Poggi, who is now the head women's soccer coach at Loyola University, says he wishes the program received more financial support when it started, but the end result overshadows all concerns. "For whatever reason, Title IX or the institution, it certainly allowed for more opportunities for female athletes," he says. "We had as many as 29 women benefit, and we had tremendous growth and tremendous success in a short period of time."

A golf team, which could add up to 10 new female players, is also in the works. According to a 1999 standard consent agreement between UL and the U.S. Justice Department, the program would be eligible for four scholarships, and the coach of the men's team would also head up the women. Competition was slated to begin this fall, but those plans have been put on temporary hiatus. The changeover in the athletic director's position has been partly blamed for the delay, but officials contend it's mostly out of caution. "We are still in the planning stages in women's golf," Walker says. "When we add the sport, we want to have everything in place to make it a success from the start. We don't want to be rushed like we were with soccer." UL officials contend they don't have to create a women's golf team to comply with Title IX, but they quickly add it would bring the student-athlete ratio closer to what exists in the student body.

The consent agreement, which serves as a self-evaluation for gender issues and other topics, is administered regularly at universities around the nation. In the most recent agreement dated six years ago, UL officials also expressed an interest in adding an equestrian program. Equestrian programs are one the hottest trends in collegiate sports when it comes to gender equity. Its roster size can often rival that of a football team, with some universities boasting up to 100 riders. In the 1999 agreement, however, UL suggested there would be about 25 positions for women available if it were explored locally. As a bonus, most equestrian programs also have yearling sales from their breeding component, which can net million of dollars for the school.

All of these initiatives have either increased female participation, or will in the near future, but the administrative side of the ball has also received some attention. Salaries have been boosted for women's coaches by 50 percent or more over the past decade in many cases, and new positions have been created for assistants and others. And while it all sounds positive on paper, numbers can often be deceiving, as can the benefits of the entire Title IX law.


Some sports fans around the nation refer to Title IX as a silent assassin. That's because more than 400 men's teams have been cut since the law's inception. In June, the U.S. Supreme Court refused to hear a case brought by the National Wrestling Coaches Association claiming Title IX is solely responsible for the trend. Recent fatalities include the men's baseball and wrestling teams at University of Wisconsin-River Falls, gymnastics and golf at the University of Minnesota, and the wrestling program at Mount St. Clare College in Iowa. The list goes on, but not all such cuts have been due to Title IX. In most cases, it's purely an administrative choice. According to the National Women's Law Center, out of the 948 schools that added a new women's sport from 1992 to 2000, about 72 percent did so without cutting men's teams.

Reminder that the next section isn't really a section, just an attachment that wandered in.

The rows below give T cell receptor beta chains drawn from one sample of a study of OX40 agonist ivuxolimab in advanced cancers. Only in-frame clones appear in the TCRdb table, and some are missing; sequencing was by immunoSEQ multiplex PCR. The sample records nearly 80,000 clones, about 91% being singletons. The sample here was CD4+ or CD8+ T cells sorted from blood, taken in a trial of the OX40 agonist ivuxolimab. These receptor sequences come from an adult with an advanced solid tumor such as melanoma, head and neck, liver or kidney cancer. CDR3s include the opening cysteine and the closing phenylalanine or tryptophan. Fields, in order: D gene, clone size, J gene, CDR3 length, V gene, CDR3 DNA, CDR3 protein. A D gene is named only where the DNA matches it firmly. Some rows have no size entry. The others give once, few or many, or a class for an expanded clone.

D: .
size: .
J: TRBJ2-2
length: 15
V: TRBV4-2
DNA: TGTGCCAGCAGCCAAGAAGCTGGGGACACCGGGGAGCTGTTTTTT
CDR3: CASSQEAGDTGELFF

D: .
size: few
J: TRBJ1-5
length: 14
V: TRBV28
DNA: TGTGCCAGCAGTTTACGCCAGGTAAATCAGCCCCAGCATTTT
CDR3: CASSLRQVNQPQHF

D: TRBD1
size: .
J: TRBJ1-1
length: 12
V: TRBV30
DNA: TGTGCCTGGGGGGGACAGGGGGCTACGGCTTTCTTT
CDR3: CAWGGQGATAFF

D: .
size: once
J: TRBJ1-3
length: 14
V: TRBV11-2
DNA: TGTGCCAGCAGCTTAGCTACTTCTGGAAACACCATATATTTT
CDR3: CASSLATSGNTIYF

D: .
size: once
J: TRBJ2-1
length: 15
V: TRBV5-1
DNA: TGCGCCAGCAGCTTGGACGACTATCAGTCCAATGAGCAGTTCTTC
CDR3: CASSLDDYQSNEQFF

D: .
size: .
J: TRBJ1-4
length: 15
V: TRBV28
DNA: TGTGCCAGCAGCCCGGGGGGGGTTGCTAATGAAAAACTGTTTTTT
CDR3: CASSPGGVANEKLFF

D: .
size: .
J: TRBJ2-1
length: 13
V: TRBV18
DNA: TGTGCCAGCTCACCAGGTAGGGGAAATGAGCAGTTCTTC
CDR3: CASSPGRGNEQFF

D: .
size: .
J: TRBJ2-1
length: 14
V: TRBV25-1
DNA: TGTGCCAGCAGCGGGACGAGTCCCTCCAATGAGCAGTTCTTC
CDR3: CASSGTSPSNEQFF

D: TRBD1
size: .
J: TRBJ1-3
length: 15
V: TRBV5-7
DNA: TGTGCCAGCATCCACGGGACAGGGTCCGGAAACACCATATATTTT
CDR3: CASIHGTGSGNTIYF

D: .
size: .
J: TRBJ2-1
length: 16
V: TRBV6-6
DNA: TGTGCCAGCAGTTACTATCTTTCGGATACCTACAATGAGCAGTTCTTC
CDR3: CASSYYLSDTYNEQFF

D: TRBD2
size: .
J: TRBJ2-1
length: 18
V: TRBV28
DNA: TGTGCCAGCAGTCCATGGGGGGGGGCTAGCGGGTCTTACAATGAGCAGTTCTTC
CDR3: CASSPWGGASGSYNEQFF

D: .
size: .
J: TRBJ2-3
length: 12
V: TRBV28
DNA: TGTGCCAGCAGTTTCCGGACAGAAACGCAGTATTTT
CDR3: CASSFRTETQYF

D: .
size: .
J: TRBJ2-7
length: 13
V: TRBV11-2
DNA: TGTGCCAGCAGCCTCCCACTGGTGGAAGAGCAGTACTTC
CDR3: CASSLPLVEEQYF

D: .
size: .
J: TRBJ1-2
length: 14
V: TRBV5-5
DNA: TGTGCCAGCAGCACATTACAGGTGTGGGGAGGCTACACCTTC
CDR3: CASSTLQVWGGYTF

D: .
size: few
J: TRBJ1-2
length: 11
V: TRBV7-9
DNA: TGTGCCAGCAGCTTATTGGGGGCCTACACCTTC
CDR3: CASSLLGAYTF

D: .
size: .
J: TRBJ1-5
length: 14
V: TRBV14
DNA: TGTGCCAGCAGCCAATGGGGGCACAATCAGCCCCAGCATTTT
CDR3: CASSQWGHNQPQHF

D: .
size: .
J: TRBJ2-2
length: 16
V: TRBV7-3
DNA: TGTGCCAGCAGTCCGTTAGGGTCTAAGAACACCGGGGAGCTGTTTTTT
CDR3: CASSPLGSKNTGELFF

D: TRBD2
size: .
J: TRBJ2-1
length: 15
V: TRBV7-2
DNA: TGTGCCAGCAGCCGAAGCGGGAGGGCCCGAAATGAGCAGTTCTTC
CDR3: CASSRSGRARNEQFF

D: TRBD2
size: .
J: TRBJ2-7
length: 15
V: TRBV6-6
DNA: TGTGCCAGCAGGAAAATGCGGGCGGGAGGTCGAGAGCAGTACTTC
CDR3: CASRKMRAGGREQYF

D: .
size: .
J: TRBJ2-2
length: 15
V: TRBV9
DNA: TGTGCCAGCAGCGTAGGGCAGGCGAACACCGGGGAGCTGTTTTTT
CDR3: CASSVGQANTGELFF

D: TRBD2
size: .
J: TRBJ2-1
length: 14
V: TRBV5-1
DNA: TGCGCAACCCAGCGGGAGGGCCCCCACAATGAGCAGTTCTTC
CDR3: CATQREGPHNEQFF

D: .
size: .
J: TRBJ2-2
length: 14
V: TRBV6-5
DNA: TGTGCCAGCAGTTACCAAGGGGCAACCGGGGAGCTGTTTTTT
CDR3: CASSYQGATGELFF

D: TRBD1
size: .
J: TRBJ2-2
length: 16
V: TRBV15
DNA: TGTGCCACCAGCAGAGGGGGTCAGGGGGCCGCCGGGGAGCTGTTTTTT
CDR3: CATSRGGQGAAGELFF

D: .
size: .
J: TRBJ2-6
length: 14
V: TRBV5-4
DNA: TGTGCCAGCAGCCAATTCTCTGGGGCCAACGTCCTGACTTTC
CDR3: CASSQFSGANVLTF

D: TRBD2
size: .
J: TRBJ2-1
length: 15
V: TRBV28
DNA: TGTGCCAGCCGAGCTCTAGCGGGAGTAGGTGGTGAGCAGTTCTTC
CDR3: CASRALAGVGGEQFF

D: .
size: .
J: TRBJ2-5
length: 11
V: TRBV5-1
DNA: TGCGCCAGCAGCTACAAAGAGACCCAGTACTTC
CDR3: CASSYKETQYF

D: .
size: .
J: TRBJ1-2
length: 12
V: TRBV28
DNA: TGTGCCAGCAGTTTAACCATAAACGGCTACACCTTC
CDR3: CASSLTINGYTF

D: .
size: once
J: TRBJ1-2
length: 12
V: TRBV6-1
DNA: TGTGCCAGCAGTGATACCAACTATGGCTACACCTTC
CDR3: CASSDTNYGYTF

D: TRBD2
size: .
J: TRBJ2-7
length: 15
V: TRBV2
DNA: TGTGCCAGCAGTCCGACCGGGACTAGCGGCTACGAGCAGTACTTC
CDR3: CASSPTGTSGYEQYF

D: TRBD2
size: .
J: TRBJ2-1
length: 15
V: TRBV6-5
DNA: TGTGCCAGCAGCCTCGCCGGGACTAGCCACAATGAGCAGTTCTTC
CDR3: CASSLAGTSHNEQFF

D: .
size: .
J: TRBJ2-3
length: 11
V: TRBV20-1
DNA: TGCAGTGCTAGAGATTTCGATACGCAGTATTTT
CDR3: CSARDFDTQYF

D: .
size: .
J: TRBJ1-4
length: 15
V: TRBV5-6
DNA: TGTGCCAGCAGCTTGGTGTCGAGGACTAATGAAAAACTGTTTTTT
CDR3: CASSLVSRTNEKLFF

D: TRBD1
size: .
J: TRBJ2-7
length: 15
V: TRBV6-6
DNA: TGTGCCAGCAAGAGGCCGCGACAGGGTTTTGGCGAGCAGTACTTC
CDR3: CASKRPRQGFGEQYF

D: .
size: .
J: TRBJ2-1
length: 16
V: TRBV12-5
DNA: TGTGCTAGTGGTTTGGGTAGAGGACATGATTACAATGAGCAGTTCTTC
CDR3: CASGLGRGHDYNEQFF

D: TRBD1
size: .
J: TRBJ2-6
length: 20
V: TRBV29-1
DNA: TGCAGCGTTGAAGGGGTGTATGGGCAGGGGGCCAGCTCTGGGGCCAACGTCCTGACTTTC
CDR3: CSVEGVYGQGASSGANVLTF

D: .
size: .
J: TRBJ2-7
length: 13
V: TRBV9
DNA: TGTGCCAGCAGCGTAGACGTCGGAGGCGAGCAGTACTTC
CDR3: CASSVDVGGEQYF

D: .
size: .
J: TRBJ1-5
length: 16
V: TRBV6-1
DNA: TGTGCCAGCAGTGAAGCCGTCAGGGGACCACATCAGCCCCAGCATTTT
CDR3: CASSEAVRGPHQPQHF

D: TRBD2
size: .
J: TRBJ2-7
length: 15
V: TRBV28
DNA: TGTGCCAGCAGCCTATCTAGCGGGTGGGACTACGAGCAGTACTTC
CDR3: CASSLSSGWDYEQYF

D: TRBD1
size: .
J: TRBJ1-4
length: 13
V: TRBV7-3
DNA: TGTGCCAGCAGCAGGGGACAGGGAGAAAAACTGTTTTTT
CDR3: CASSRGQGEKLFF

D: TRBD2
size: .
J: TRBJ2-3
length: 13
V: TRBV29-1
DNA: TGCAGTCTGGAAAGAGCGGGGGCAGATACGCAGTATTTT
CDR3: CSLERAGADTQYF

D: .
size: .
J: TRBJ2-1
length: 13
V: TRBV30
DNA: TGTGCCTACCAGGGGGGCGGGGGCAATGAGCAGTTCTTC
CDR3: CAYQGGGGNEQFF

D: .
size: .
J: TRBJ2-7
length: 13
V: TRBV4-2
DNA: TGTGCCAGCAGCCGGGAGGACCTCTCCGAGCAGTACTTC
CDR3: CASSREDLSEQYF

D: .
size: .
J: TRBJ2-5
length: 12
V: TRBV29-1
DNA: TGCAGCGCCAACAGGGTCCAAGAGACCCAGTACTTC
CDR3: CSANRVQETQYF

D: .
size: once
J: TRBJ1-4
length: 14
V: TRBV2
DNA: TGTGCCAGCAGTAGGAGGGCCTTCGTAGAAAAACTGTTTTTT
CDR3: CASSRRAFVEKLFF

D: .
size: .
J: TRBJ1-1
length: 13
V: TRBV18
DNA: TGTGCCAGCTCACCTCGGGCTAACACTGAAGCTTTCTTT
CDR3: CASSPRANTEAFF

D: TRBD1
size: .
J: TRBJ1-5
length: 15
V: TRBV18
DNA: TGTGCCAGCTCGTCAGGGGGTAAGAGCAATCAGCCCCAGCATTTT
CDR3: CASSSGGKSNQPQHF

At UL, no teams have been officially cut, but the number of male athletes has dwindled greatly ' and it's all by design. In 1999, after conducting a self-evaluation on gender issues, UL officials decided to encourage more walk-ons for women's sports and fewer for men's. The limitations began to surface in 2000, principally in baseball and football, and the proof is now in the stats. The total number of male athletes went from 248 in 1995 to 169 during the most recent school year. During the same period, women athletes went from 69 to 94, due primarily to the introduction of soccer, which is another area where men may be suffering. While women have a competitive team that receives money from UL, the men have only a club team, though it's wildly popular.

But when it comes down to finances, there's no mistaking who gets the short end of the stick. Of all the teams in the Sun Belt Conference, UL allocates the fewest dollars for the salaries of their women's coaches ' on average, $28,671 per person. For men, the average is $52,043 annually. By contrast, at the University of Louisiana at Monroe, only $5,200 separates the sexes when it comes to average salaries, and the University of New Orleans bridges the gap at about $14,000. However, two head coaches in women's softball at UL split a salary, and the tennis and track coaches receive additional money for heading up the men's program as well. But even if these figures were merged into singular positions on the women's side, UL would still be represented as the fourth lowest in the Sun Belt Conference.

Cetnar points out that the salaries of women's coaches have increased 89 percent overall since 2001, even though athletic salaries in general have only increased 6 percent during the same period. "We are making significant progress, but everything can't happen overnight," he says. Supporters hope salaries are stepped up; sources in the athletic department say that at least one former coach was lured away by a high school that was offering a better salary. None of the coaches at UL would agree to comment on their salaries directly, but a couple did offer interviews regarding their operating budgets.